22. 22. Elements of Microteaching There are five elements: Teaching-learning laboratory , safe practice ground, microelement and teaching skills, feedback , and modeling  Teaching-Learning Laboratory: Simulated situation for improvement  Safe Practice Ground: Experiment, try out, explore, and fail without being penalized  Microelement and teaching skills: Mastery of components of teaching skills through reduction of the complexity of teaching  Feedback: Communication of information about performance through videotape, audiotape, and written critiques of peers and supervisor 23
  23. 23. Elements of Microteaching (Cont) Modeling is observational learning, imitation or modeling: attention, retention, motor reproduction, and reinforcement (Bandura, 1986). Attention. Learners must attend to what the model is saying (instructor's words) or doing (hand movements). A model characteristics can influence attention. Warm, powerful, atypical people, command more attention than cold, weak, typical people. Retention :Encode the information and keep it in memory so that you can retrieve it. A simple verbal description, or a vivid image of what the model did assists retention. Motor reproduction: Imitating the model's actions. Reinforcement: Seeing a model attain a reward for an activity increases the chances that an observer will repeat the behavior—a process called vicarious reinforcement. 24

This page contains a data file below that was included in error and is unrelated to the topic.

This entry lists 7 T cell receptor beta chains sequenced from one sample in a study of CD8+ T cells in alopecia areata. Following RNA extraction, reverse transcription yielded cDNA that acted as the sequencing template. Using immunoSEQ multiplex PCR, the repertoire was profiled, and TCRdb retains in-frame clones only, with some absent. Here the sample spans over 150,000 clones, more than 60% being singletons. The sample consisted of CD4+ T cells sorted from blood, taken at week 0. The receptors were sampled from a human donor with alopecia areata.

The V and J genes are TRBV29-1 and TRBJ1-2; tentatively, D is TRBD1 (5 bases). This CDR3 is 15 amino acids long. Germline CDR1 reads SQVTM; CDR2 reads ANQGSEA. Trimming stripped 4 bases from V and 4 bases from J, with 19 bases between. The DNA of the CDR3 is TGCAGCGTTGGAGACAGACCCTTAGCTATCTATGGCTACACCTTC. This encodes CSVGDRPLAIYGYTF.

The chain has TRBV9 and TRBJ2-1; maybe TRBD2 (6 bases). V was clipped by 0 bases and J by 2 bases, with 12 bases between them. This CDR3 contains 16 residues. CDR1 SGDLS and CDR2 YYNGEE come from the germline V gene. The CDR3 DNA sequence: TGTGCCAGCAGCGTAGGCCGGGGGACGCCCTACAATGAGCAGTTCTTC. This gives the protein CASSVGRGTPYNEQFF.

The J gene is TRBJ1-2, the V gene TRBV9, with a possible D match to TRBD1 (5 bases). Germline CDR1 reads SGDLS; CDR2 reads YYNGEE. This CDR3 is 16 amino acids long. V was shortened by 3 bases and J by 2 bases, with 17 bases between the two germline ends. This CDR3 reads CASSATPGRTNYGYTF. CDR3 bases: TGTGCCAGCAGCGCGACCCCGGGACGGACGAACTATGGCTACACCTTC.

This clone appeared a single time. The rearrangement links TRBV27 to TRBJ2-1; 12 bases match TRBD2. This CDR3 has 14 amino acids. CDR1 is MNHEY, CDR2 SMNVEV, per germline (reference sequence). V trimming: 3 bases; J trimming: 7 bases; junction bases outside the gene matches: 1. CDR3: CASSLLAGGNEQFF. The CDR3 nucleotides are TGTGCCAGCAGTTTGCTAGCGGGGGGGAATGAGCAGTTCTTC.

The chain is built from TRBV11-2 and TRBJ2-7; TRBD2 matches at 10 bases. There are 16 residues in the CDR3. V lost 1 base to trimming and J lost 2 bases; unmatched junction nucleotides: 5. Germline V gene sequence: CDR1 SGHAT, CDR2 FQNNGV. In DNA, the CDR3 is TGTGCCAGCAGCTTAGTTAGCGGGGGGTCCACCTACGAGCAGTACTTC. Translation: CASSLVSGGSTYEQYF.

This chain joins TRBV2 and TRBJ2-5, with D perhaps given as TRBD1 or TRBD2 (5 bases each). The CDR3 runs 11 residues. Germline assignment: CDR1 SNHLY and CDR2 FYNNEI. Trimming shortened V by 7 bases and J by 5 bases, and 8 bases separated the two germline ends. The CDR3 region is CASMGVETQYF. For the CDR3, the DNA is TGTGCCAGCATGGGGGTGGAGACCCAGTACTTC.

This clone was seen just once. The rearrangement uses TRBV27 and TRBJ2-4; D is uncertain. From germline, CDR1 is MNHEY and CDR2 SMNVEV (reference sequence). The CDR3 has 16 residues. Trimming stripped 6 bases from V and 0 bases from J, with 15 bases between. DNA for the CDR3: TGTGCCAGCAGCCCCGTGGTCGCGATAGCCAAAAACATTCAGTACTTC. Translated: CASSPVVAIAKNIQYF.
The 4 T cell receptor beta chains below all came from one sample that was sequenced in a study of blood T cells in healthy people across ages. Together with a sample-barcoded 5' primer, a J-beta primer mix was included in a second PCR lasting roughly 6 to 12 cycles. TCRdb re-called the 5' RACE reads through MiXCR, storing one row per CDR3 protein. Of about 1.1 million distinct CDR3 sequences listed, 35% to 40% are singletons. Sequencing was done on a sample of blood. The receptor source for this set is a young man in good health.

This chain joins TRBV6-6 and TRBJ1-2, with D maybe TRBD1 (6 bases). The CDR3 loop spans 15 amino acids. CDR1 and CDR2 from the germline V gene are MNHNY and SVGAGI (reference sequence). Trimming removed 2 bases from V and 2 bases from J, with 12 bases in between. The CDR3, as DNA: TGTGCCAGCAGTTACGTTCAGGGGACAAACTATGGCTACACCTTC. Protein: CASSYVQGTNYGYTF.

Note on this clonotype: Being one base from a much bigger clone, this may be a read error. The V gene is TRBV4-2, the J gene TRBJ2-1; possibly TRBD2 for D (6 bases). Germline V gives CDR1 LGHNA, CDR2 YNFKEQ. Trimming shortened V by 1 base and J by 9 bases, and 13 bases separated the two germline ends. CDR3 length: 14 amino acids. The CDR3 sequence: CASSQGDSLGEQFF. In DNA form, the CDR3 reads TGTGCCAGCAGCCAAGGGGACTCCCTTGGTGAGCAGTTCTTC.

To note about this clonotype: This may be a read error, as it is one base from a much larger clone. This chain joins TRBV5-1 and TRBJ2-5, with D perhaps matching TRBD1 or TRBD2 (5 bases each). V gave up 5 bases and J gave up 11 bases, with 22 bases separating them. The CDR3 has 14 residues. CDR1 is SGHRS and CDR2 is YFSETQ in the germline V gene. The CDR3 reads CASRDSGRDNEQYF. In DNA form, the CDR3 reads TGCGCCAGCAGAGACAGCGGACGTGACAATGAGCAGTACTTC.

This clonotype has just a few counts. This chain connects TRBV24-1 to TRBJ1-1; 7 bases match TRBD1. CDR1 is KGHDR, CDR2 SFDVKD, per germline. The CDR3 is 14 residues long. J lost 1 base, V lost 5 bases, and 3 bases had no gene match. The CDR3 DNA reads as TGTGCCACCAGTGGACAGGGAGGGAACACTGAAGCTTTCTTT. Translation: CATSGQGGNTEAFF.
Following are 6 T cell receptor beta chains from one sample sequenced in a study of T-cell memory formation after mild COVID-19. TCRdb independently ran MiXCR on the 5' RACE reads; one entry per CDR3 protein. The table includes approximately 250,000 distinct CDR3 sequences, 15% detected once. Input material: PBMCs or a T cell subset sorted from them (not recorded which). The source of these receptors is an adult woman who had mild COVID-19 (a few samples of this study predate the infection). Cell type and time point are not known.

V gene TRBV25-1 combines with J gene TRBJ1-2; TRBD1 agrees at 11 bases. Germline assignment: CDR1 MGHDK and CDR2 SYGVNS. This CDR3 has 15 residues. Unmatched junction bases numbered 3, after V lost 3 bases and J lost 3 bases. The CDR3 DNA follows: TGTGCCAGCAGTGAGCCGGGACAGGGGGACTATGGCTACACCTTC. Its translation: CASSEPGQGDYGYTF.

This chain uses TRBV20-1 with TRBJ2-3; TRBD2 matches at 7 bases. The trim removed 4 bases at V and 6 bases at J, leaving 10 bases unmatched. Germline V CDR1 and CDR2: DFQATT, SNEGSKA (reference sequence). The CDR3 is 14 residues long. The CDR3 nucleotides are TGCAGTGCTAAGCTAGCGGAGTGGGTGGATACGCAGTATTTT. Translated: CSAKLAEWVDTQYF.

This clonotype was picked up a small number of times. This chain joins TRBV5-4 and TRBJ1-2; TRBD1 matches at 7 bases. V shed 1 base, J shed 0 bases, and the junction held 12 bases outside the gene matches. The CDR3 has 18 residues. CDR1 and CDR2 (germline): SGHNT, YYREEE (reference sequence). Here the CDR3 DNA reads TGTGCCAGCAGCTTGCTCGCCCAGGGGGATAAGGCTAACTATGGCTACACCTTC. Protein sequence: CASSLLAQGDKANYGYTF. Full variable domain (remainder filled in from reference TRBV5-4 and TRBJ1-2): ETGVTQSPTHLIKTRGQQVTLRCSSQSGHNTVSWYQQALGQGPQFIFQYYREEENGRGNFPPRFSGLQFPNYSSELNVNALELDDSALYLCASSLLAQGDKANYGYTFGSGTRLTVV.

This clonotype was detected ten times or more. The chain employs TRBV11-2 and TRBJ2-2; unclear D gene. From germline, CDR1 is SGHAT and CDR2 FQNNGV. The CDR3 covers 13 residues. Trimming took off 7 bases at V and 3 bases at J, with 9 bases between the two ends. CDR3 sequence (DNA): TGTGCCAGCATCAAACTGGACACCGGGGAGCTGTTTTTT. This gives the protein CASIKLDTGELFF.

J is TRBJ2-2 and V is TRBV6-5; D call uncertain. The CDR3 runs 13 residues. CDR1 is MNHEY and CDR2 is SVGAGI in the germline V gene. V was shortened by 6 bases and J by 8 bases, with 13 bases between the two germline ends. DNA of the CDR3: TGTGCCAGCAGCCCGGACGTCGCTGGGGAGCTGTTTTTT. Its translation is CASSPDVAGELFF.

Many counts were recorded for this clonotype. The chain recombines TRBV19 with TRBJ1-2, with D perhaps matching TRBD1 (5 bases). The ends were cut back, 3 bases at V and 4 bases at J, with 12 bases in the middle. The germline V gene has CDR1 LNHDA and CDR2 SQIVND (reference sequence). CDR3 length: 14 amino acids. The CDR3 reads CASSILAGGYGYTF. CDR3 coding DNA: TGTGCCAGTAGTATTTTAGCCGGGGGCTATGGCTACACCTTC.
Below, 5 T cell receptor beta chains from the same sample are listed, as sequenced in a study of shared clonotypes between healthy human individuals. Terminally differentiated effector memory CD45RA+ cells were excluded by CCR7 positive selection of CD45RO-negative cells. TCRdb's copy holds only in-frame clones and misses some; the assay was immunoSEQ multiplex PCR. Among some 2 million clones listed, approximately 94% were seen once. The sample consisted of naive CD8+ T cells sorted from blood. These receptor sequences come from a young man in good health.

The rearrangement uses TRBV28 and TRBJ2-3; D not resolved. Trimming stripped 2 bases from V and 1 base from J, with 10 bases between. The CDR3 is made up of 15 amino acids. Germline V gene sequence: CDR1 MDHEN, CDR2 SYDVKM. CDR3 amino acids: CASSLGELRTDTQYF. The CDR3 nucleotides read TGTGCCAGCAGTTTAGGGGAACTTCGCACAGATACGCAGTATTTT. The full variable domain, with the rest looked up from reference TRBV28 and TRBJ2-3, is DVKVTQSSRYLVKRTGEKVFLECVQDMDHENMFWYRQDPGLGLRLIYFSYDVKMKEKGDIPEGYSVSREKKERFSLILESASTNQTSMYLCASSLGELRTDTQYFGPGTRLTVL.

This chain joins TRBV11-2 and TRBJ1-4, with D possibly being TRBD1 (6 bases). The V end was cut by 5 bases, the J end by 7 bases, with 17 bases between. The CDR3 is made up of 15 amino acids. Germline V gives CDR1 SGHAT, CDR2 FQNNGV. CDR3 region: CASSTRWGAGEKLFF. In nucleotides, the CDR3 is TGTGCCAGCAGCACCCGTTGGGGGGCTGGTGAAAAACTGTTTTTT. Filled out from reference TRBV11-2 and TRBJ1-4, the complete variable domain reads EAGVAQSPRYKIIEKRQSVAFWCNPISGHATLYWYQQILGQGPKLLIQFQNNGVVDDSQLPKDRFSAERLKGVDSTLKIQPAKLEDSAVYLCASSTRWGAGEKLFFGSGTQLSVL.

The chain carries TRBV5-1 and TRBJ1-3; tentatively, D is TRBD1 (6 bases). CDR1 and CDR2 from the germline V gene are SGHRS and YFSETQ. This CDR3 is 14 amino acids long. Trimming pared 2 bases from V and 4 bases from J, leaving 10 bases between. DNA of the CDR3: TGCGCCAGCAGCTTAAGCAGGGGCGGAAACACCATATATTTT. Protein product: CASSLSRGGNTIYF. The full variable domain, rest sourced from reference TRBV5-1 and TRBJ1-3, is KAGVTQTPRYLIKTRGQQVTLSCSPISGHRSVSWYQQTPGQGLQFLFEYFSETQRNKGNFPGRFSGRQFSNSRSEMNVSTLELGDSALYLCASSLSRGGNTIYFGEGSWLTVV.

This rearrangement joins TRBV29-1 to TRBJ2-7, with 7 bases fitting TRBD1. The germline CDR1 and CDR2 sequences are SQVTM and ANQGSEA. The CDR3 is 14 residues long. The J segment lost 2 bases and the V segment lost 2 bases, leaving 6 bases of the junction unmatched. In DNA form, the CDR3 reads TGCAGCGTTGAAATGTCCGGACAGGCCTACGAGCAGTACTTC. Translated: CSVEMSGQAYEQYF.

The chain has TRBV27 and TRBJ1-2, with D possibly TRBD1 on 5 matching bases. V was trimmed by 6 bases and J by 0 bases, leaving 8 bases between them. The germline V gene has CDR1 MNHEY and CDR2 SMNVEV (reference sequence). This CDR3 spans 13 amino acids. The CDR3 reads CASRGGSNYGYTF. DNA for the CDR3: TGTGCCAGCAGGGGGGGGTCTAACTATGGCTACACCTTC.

24. 24. Phases of Microteaching
  25. 25. Cycle of Microteaching Plan Refeedback Teach Re-teach Feedback Re-plan 26
  26. 26. Mudasiru Olalere Yusuf (PhD) Department of Educational Technology, University of Ilorin, Nigeria E-mail: moyusuf@unilorin.edu.ng; lereyusuf@yahoo.com; Facebook: http://www.facebook.com/mudasiruoy Twittter: @moyusuf Blog: http://wordpress.com/#!/my-blogs/ (2013) 27
  27. 27. Thank you 28